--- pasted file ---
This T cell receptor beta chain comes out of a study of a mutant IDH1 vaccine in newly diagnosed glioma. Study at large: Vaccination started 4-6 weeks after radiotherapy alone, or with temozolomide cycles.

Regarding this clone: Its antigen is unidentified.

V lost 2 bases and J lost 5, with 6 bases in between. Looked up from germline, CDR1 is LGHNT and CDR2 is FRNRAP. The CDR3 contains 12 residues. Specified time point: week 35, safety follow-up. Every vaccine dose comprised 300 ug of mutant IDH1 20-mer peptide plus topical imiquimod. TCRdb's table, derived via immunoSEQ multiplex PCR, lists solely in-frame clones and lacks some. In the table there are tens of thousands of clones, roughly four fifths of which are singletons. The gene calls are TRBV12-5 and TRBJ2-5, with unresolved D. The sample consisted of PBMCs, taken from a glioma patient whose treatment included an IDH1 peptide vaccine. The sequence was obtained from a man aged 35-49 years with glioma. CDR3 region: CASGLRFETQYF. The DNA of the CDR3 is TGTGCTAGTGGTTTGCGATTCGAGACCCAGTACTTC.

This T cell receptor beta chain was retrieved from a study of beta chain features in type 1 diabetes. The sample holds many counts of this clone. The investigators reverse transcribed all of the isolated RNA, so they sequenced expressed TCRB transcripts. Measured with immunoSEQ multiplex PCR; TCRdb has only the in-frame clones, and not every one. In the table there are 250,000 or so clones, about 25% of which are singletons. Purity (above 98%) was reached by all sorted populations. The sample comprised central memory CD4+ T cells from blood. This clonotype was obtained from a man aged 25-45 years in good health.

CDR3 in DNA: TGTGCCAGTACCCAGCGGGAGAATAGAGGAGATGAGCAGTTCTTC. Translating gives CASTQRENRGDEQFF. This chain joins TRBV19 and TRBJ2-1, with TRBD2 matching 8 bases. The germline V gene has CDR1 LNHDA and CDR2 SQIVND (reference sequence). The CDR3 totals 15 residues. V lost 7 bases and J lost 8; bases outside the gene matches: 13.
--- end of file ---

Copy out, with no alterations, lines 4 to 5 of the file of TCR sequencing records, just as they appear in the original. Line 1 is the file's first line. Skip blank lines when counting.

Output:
This T cell receptor beta chain was retrieved from a study of beta chain features in type 1 diabetes. The sample holds many counts of this clone. The investigators reverse transcribed all of the isolated RNA, so they sequenced expressed TCRB transcripts. Measured with immunoSEQ multiplex PCR; TCRdb has only the in-frame clones, and not every one. In the table there are 250,000 or so clones, about 25% of which are singletons. Purity (above 98%) was reached by all sorted populations. The sample comprised central memory CD4+ T cells from blood. This clonotype was obtained from a man aged 25-45 years in good health.

CDR3 in DNA: TGTGCCAGTACCCAGCGGGAGAATAGAGGAGATGAGCAGTTCTTC. Translating gives CASTQRENRGDEQFF. This chain joins TRBV19 and TRBJ2-1, with TRBD2 matching 8 bases. The germline V gene has CDR1 LNHDA and CDR2 SQIVND (reference sequence). The CDR3 totals 15 residues. V lost 7 bases and J lost 8; bases outside the gene matches: 13.